Just in case you don’t already have enough to do, I have a suggestion for your next billable service that may provide a nearly endless amount of billable work for you and your firm.
If you haven’t heard by now, the Payment Card Industry (PCI) Security Standards Council has developed a rigorous set of “data security standards” (DSS) for how businesses must protect the security of customer credit card numbers.
These standards for compliance are incredibly far-reaching, and will put the fear of God into any business owner who has heretofore paid little attention to the details of how credit card numbers are stored into the QuickBooks data file, CRM database or online Web store. New compliance regulations are mandated by the credit card companies, and deadlines for complying have already passed (July 1, 2010 was the final compliance date).
I can’t emphasize enough how big of a problem there is in small businesses with regard to securing customer credit card numbers. For years, the businesses on Main Street have paid little or no attention to security of customer credit card numbers. Instead, the main focus has been on how to streamline the process of storing the numbers into software systems such that they can facilitate fast retrieval of the card numbers during the sales process. What we have now is a major case of trying to get all the cattle back into the barn, and then buying a lock for the door.
What is PCI DSS?
The PCI DSS is a set of comprehensive requirements for enhancing customer credit card data security. The standards were developed by the PCI Security Standards Council. This council includes representatives from dozens of credit card companies, including American Express, Discover Financial Services, JCB International, MasterCard Worldwide and Visa. The purpose of these standards is to help facilitate the broad adoption of consistent data security measures among merchants who store customer credit card data.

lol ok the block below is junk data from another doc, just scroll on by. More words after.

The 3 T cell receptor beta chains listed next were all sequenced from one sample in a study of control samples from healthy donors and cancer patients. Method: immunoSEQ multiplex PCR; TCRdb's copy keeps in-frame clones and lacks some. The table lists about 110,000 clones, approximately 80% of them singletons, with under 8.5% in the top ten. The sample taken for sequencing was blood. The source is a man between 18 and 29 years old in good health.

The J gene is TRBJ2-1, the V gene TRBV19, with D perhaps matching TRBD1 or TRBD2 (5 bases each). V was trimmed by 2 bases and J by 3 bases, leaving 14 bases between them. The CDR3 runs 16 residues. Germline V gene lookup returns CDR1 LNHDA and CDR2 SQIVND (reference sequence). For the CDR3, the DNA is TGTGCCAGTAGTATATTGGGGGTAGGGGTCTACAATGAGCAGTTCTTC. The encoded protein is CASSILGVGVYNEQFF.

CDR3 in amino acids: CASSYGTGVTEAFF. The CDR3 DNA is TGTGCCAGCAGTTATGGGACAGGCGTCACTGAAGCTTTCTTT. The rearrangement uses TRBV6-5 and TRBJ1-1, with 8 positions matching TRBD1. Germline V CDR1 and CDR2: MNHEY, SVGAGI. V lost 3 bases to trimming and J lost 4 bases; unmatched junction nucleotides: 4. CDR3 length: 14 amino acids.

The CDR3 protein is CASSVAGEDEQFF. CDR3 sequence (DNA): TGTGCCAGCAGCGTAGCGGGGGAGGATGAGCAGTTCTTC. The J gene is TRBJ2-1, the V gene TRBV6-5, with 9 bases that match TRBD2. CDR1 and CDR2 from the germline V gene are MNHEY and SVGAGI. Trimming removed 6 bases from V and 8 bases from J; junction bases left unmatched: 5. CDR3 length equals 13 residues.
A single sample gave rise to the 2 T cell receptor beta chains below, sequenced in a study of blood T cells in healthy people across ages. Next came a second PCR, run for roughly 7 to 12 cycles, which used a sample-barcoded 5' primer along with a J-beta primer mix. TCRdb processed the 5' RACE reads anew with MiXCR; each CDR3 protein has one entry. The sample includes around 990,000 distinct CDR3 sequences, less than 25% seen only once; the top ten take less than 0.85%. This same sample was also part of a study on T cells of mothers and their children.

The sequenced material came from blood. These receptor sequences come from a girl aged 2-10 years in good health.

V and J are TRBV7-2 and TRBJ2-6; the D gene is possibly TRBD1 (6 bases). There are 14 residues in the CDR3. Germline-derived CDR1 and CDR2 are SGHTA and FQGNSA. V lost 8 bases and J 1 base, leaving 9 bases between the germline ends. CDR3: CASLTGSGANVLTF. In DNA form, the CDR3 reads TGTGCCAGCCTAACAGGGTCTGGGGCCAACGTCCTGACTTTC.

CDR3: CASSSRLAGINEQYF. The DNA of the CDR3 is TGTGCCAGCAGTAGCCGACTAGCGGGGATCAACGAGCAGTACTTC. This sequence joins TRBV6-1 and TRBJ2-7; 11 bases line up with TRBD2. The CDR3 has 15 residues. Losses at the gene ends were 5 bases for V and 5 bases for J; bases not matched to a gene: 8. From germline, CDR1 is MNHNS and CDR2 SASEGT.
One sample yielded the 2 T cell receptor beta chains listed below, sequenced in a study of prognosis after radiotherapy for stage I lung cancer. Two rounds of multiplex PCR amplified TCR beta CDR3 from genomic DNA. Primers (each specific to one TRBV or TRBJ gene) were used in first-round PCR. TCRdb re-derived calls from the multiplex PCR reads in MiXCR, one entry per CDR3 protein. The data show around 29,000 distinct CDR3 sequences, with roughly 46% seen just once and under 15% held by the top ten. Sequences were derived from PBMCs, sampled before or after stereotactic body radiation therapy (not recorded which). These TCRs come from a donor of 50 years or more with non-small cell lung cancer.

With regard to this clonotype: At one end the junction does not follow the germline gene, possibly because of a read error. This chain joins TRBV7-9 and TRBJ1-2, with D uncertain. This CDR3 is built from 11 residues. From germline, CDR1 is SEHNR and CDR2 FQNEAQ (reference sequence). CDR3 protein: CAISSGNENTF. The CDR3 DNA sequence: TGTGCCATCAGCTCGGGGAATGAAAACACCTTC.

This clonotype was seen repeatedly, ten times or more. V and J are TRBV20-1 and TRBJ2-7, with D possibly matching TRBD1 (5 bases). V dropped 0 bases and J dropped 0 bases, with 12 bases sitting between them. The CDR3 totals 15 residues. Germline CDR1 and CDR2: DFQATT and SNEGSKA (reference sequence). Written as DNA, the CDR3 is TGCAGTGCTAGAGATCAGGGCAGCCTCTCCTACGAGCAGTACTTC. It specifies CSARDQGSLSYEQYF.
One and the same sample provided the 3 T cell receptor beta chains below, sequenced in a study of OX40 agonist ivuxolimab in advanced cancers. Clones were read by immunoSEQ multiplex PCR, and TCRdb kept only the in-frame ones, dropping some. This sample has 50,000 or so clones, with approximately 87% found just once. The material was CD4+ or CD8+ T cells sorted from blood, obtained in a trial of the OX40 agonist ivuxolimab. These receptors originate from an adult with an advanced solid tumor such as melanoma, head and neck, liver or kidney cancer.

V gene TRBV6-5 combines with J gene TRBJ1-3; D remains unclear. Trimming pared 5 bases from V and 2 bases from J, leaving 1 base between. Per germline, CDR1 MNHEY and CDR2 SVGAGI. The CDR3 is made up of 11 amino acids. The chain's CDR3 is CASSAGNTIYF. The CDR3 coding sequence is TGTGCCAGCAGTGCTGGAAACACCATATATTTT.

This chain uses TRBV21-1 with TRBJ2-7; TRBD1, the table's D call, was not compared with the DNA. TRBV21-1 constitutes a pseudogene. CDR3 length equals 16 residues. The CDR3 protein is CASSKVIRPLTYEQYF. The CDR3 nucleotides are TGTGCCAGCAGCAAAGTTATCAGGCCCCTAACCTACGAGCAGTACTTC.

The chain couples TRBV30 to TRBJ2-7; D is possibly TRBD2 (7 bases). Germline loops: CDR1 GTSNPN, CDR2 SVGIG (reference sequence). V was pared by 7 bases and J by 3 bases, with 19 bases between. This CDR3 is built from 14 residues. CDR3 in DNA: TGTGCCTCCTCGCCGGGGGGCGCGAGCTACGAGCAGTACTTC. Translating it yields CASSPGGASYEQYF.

The PCI DSS is a group of six principles and twelve requirements. Here is the list of principles and requirements, taken directly from the PCI Security Standards Council website (www.pcisecuritystandards.org):
1. Build and Maintain a Secure Network
Requirement 1: Install and maintain a firewall configuration to protect cardholder data.
Requirement 2: Do not use vendor-supplied defaults for system passwords and other security parameters.
2. Protect Cardholder Data
Requirement 3: Protect stored cardholder data.
Requirement 4: Encrypt transmission of cardholder data across open, public networks.
3. Maintain a Vulnerability Management Program
Requirement 5: Use and regularly update anti-virus software.
Requirement 6: Develop and maintain secure systems and applications.
4. Implement Strong Access Control Measures
Requirement 7: Restrict access to cardholder data by business need-to-know.
Requirement 8: Assign a unique ID to each person with computer access.
Requirement 9: Restrict physical access to cardholder data.
5. Regularly Monitor and Test Networks
Requirement 10: Track and monitor all access to network resources and cardholder data.
Requirement 11: Regularly test security systems and processes.
6. Maintain an Information Security Policy
Requirement 12: Maintain a policy that addresses information security.